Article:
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Questions tagged [fronting]

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"This, I like." VS "This is what I like." — In which cases would you prefer one and in which the other?

from one of answers on english.stackexchange.com: (1) I like this. — That focuses on the person talking. (2) This, I like. — That focuses on the object of the statement. my variant: (3) This is what ...
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1 vote
1 answer
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"Less known is that 48% of them are left handed" — "Less known" is put in front. Is this inversion possible because "less" has a negative connotation?

wordreference.com: (1) Everyone knows that China has a large population, less known is that 48% of them are left handed, lesser known is that 45% of them play the violin and least known is the fact ...
Loviii's user avatar
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"Of countless such cavils does a busy lexicographer’s working day consist"— Why does this inversion use "does"? Can I move "consists" forward instead?

blog.collinsdictionary.com: (1) Of countless such cavils does a busy lexicographer’s working day consist. The inversion here has the auxiliary verb "does" although, usually, such an ...
Loviii's user avatar
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Could I use several frontings in fronting? [closed]

The technician it was. Above mentioned one fronting. Applying another two frontings to this text results in Technician the was it. Is the last sentence correct?
FAQ's user avatar
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1 answer
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"Everything you bought I had already bought before."

An example of topicalization ( = fronting) from wikipedia.org: (1a) I won't eat that pizza. — without fronting (1b) That pizza, I won't eat. — with fronting My own example: John and Tom are going ...
Loviii's user avatar
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14 votes
6 answers
5k views

Why can't I grammatically repeat the object with the pronoun "it"?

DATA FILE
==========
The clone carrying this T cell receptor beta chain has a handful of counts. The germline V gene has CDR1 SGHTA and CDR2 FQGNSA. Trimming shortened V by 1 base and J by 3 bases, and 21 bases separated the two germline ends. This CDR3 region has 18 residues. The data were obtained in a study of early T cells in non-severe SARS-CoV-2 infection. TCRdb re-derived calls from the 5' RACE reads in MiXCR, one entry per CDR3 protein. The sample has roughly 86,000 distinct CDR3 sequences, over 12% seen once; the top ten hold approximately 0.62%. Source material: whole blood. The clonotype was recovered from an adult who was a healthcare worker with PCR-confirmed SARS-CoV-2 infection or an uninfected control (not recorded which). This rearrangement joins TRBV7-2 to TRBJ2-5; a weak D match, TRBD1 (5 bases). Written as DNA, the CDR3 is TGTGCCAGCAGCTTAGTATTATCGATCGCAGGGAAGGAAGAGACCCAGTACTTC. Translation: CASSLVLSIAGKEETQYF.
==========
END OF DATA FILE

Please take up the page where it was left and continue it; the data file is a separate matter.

Someone told me that this sentence is wrong grammatically: Where is the calculator that I lent it to you yesterday? I've read the feedbacks from many people that I shouldn't include "it", ...
user516076's user avatar
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1 answer
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invincible, he has become

a. Invincible, he is. b. Invincible, he has become. Are the above sentences both grammatically correct? I know they are not particularly natural. I think they can be used in certain contexts for ...
azz's user avatar
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1 answer
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Is there a rule for using adverbial clauses/phrases directly after conjunctions?

I went to the park because I needed to clear my head, and when it was morning, I returned home. In this sentence, we see two subordinate clauses and two independent clauses. The two subordinate ...
MJ Ada's user avatar
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0 answers
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Can a subordinate clause be fronted in a 'that' clause?

He knew that when the sun set, he would see the moon rise. Here we have a 'that' clause (a type of noun clause) acting as a matrix clause (as clauses can). In this example, the addition of a fronted ...